How To Ace Organic Chemistry (Part I) Want to Ace Organic Chemistry? Organic...
Organic Solvents (and Water)
To the chemist organic solvents are the interface where reactions between compounds occur. In Organic I and II, there is often a single solvent for a given reaction, if it’s listed at all. The properties of organic solvents differ beyond just dissolving (separating) participating species to allow them to collide and react effectively.
*Don’t assume however that a solvent will always be included in a fill-in-the blank question or in your reading. That’s why when an organic solvent suddenly appears, it causes confusion. Furthermore is it not strictly required that you include one with your reagents in an answer.
By now the idea of “like dissolves like” should be familiar.
The more polar something is, the more easily solvated it is by other compounds with similar polarity. The same is true for nonpolar species which have an affinity for other non-polar, hydrophobic species. Relative to water, hydrocarbon compounds are non-polar “unlike” water which is polar. The actual degree of polarity or non-polarity is based on the the number and electronegativity of atoms present other than carbon and hydrogen (see table).
Polar versus Non-polar
Among several physical properties, two in particular are important, the extent of polarity of organic solvents and another consideration is whether it is protic or aprotic. These have special importance in first year organic chemistry where the chemistry of heteroatom (non-carbon) leaving groups are on an sp3 carbon: Substitution and Elimination Reactions (see below). Organic solvents not only provide a medium for the reaction but will sometimes play a leading role for a particular reaction. It will also be the reactant.
Of the physical properties that potential solvents have two dichotomies are important. Meaning that solvents can be compared as either:
- polar or non-polar – A polar solvent has a net dipole moment due to the presence of polar-covalent bonds. These are bonds between atoms with a large difference in electronegativity (~1.5-0.5 in Pauling units). A non-polar solvent has no significant dipole moment because it either lacks polar-covalent bonds or its dipoles are arranged so they cancel themselves (e.g. CCl4) carbon tetrachloride has four C—Cl bonds, but since they have a magnitude and directionality opposing each other, the net dipole is zero. A solvent’s polarity is quantified by its individual dipole moment ([D]ebye) or by its collective electrical permittivity [ε] ranging from least polar (0.0), cyclohexane to the most polar, water (1.0). Polarity varies greatly (see table below) and isn’t an all-or-nothing proposition as the terms would suggest.
Protic versus Aprotic
- protic or aprotic – A solvent is either protic or it isn’t. In essence when a solvent is capable of hydrogen-bonding it is termed a protic solvent. If it can’t form H-bonds, it’s aprotic. Recall from general chemistry, a hydrogen bond is a non-covalent interaction (a substantial intermolecular attraction) between a hydrogen bond donor and a hydrogen bond acceptor. The donor is an electronegative atom attached to a “proton” (a hydrogen atom). N-H, O-H, and F-H bonds are all donors having a large dipole moment or difference in electronegativity between them. An H-bond acceptor is an atom with a lone pair of electrons that is attracted to the positive dipole or partial plus charge on the H atom of the donor. The term protic is related to the greater acidity of electronegative atoms with hydrogen atoms to donate protons. Shown below is one of these interactions between two methanol molecules.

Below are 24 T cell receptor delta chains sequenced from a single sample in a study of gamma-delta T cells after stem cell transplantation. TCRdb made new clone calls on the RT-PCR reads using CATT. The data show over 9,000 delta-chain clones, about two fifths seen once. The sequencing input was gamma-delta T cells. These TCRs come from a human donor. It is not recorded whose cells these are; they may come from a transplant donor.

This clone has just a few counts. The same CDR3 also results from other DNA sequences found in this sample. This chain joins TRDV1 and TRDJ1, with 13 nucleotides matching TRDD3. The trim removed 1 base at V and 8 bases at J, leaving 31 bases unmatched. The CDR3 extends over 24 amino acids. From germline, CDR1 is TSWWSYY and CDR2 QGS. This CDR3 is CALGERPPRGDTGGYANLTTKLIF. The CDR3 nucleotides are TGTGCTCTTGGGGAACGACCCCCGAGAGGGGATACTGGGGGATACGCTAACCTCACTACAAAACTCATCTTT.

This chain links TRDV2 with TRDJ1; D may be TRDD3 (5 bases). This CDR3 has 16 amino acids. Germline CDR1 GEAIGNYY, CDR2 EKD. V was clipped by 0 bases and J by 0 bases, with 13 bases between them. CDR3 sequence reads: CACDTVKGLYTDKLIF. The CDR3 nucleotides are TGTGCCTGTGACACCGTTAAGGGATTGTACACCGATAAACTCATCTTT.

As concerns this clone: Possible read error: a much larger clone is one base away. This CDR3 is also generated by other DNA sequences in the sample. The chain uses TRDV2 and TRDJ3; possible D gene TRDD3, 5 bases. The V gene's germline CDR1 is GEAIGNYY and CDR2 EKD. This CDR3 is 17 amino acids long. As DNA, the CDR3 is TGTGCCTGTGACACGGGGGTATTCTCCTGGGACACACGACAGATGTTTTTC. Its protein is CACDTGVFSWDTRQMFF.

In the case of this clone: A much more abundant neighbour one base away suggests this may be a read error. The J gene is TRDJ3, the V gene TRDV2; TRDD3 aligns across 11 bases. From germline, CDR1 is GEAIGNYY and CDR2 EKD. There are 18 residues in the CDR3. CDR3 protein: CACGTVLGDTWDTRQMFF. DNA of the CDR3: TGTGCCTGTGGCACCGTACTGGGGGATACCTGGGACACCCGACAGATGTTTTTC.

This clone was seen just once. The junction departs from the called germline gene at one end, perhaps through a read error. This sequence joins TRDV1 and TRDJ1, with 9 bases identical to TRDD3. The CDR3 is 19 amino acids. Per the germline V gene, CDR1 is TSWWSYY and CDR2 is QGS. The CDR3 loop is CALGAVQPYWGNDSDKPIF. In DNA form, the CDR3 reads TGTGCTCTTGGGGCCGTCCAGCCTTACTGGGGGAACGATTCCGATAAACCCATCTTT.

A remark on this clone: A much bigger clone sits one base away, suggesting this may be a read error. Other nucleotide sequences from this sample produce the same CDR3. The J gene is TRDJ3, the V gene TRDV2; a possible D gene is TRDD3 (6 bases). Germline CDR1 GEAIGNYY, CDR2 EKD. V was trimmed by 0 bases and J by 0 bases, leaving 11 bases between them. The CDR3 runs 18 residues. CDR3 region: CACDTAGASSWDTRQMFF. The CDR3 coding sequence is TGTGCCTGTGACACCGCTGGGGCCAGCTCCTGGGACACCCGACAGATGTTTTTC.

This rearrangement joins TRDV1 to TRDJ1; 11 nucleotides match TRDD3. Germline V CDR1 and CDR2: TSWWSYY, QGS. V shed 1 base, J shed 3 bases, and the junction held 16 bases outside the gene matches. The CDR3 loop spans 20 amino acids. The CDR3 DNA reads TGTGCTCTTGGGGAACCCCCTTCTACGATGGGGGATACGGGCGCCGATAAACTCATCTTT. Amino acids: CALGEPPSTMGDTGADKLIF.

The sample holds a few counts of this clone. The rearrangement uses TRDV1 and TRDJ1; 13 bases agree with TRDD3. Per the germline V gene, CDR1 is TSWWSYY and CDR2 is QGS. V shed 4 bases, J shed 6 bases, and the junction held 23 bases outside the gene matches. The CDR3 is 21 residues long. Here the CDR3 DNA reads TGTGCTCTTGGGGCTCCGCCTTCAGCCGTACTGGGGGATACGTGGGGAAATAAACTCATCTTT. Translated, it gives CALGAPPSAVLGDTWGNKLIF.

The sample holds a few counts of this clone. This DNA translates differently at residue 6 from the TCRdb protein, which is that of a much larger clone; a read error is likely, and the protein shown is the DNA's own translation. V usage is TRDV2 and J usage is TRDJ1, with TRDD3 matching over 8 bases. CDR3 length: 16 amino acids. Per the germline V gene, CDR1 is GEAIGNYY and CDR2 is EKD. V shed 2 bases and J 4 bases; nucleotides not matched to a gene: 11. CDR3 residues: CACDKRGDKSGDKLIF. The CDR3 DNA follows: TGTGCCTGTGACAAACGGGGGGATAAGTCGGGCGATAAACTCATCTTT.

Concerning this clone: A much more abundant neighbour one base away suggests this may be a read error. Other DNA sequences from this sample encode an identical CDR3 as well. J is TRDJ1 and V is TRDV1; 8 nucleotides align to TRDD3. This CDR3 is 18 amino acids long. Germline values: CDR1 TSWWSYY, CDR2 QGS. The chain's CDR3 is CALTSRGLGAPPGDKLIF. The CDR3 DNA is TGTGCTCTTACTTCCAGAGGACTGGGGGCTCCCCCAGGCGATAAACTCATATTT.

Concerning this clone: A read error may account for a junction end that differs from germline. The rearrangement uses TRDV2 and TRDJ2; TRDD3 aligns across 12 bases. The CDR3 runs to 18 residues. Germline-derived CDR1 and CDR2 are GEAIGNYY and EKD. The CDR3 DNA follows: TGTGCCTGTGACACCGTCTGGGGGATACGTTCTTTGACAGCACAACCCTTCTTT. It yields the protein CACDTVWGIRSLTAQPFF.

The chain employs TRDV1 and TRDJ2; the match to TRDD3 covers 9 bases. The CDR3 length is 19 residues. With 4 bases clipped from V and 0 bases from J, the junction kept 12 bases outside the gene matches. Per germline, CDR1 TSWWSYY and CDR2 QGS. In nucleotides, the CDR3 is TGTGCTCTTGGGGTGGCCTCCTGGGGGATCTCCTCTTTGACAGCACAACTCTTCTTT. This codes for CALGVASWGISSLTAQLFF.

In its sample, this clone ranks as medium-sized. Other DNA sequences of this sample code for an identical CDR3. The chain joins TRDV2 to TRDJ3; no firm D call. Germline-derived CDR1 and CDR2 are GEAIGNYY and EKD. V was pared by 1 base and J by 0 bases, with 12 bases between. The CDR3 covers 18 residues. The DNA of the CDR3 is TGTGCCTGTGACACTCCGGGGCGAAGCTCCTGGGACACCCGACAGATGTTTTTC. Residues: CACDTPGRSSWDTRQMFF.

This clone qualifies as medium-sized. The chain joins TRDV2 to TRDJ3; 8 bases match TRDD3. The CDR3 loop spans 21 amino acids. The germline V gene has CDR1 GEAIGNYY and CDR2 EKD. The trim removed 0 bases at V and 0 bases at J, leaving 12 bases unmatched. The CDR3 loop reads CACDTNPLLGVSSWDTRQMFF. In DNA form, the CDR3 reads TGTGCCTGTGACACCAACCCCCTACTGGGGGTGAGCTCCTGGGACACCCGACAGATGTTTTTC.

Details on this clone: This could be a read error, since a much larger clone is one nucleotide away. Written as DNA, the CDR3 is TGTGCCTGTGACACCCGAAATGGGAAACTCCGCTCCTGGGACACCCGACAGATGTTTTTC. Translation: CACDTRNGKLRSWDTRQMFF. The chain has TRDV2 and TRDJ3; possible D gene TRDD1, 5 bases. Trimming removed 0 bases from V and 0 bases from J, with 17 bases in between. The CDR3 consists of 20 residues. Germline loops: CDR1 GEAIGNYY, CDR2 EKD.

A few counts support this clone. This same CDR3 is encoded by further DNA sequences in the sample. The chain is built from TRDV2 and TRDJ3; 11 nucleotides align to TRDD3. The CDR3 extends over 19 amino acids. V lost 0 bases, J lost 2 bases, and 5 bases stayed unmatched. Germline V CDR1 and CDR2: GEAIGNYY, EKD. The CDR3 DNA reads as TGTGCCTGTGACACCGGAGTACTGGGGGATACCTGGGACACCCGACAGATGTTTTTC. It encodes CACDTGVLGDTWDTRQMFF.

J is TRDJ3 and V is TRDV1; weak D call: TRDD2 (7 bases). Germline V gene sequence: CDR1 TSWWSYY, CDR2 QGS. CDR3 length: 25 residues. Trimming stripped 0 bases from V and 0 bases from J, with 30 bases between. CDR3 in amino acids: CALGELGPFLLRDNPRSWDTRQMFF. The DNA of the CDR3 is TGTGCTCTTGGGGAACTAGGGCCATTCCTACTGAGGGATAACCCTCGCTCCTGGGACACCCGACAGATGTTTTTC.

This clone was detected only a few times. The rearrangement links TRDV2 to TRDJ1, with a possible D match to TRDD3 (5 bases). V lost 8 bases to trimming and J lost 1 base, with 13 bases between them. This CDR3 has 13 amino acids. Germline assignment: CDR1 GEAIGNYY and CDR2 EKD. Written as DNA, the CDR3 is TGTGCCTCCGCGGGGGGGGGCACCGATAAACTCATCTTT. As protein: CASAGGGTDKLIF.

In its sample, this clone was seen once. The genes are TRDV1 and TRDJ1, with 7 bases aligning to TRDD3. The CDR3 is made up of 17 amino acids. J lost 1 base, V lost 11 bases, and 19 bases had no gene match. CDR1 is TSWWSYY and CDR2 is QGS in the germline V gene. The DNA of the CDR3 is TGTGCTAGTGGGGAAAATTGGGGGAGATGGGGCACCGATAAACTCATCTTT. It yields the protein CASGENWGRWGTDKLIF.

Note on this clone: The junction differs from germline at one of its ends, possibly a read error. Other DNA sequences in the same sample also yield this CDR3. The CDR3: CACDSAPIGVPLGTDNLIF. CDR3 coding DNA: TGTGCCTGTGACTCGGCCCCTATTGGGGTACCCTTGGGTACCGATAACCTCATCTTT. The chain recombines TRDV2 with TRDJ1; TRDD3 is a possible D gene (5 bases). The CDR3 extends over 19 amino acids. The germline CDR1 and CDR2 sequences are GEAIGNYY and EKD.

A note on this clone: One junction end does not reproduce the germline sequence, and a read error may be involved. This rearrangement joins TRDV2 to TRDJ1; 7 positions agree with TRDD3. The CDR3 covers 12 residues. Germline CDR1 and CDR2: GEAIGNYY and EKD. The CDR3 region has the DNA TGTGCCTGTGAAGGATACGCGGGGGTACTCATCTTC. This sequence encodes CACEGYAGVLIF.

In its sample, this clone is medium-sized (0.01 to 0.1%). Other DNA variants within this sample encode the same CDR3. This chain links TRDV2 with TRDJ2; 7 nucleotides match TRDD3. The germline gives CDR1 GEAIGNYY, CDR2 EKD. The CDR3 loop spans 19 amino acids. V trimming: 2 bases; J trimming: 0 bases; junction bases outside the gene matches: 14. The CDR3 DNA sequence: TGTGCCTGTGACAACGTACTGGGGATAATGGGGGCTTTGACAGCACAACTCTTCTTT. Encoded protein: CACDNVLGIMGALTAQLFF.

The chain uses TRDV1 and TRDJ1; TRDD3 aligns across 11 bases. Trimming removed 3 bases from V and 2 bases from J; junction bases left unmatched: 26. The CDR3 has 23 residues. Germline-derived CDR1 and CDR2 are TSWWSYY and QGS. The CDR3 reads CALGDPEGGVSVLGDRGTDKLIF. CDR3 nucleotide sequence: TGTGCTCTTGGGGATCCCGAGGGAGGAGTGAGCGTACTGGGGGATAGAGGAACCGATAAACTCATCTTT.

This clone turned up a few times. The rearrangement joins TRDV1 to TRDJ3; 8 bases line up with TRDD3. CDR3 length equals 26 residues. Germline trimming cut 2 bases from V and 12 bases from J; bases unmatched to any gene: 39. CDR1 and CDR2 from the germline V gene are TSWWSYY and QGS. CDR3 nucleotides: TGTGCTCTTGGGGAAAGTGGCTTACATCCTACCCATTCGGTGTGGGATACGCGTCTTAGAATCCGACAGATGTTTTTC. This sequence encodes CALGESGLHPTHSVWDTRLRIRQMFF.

Since the most electronegative atoms have lone pairs, H-bonding to one another forms vast networks of these interactions. This organization has a direct effect on the solutes they surround. Hydrogen bonding is the reason that water, though very small (18amu), forms organized networks of these interactions and thus an extraordinarily high boiling point (100oC).
Hydrogen bonding is also the supposed reason that single strands of DNA form double strands in solution. Contrary to this widespread belief, a larger attractive force binds the double helix together. It is not only the H-bonds inside the double helix that brings them together into a double strand, but hydrophobic interactions. The non-polar aromatic nucleotide “letters” (A, T, G, C) want to be together and these hydrophobic interactions (a different intermolecular interaction) between arrays of nonpolar purines and pyrimidines on each face of a single strand cause them, in essence, to huddle together to avoid the polar cage of ions and surrounding water. The polar sugar-phosphate backbone therefore faces the polar aqueous environment. Therefore, solvent effects other than H-bonding, are the major attractive force for DNA strands to come together and not two or three H-bonds between nucleotides. The solvent effect of hydrophobic interactions substantially outweighs the binding energies of the hydrogen bonds between complementary base pairs (A-T, G-C). The lesser interactions of H-bonding, are significant between complementary base pairs and adds to the precision of this base pairing. The point is, there are several dynamics of compounds in solution. Luckily, in Organic I and II, you need to only focus on the following two characteristics of solvents.
Some common protic organic solvents (capable of H-bonding to molecules of others of itself):
For the purposes of Organic 1 and 2, what is meant by a protic solvent is one that possesses an –N—H or especially an hydroxylic O—H bond.
Some examples of aprotic organic solvent (they alone do not H-bond together):